Following Toronto's 127-125 loss to the Warriors on Saturday night, Raptors shooting guard DeMar DeRozan wasn't happy.
His team had almost erased a 27-point deficit and he felt like the officials were helping the Warriors.
"It's frustrating being out there feeling like you're playing 5-on-8. Some of those calls were terrible, period," DeRozan told reporters after the game.
As you might imagine, the NBA wasn't thrilled with thoses comments and fined DeRozan $15,000 on Tuesday for public criticism of the officiating.
DeRozan's incident is the latest in a long list of greivances between the players and the officials. The two sides met face-to-face in late December and plan to meet again during All-Star weekend in February to discuss the growing tension.
Earlier we discussed how the Golden State Warriors have seemingly moved beyond hating on NBA officials (three technical fouls in 18 days is a stunning reversal of their formerly disputatious form), but we may have forgotten one new reason why they have found a more Buddhist approach to the cutthroat world of American competitive sport.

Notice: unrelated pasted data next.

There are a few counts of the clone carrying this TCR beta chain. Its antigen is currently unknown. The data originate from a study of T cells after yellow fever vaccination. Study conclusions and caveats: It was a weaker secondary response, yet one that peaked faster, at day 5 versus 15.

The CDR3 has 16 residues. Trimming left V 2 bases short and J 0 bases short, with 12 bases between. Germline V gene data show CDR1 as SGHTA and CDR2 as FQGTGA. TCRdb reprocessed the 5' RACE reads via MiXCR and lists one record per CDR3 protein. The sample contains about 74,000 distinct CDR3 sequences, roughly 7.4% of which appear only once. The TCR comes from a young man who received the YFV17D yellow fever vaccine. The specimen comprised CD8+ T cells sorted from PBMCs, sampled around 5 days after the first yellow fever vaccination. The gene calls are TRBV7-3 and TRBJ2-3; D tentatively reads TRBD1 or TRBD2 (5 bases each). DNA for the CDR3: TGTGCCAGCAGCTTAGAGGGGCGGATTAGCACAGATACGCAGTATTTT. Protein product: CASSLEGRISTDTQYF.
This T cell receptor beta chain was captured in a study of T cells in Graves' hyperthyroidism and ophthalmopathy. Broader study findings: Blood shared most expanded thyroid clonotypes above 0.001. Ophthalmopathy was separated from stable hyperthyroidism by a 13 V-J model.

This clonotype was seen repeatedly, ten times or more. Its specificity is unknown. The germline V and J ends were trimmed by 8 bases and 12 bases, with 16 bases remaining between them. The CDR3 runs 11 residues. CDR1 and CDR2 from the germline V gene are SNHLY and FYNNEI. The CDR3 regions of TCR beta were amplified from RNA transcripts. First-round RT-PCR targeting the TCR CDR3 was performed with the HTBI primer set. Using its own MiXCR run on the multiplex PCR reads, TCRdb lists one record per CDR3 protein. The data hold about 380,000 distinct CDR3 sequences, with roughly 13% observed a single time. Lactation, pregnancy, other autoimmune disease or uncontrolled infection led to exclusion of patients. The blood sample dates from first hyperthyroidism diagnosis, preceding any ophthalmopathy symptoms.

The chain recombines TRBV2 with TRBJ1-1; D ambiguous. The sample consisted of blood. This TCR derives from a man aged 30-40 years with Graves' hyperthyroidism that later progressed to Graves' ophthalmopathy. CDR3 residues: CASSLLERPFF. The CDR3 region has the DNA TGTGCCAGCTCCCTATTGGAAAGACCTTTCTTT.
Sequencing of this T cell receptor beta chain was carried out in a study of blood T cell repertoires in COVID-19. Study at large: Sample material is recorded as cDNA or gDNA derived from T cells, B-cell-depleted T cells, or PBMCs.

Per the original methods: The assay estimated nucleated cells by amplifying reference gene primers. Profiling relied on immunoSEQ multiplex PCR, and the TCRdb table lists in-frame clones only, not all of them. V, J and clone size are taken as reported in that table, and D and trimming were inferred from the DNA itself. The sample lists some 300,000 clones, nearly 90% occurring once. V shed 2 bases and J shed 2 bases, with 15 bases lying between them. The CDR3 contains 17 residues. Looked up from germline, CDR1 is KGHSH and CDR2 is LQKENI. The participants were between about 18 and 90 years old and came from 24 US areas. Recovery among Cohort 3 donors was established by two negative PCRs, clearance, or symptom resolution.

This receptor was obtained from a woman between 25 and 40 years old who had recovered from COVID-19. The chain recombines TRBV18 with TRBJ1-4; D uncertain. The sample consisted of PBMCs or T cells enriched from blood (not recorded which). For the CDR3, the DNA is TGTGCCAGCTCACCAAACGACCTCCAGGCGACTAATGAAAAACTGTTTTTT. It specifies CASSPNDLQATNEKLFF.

They lack someone new to hate.
Their much-chewed-upon rivalry with the Los Angeles Clippers actually lasted two years, and now the Clippers are busy trying to prevent military incursions into their locker room from the Houston Rockets. Their even more famous archrivalry with the Cleveland Cavaliers seems to be imploding – with the total connivance of the Cavs themselves – before our eyes. Even cutting off their hot water made them laugh when two years ago not letting the Warriors' wives get to the game on time torqued them mightily.
And since we know that you locals desperately need a bête noire for your heroes (even though their biggest foe is actually their own attention spans), let us consider the new candidates.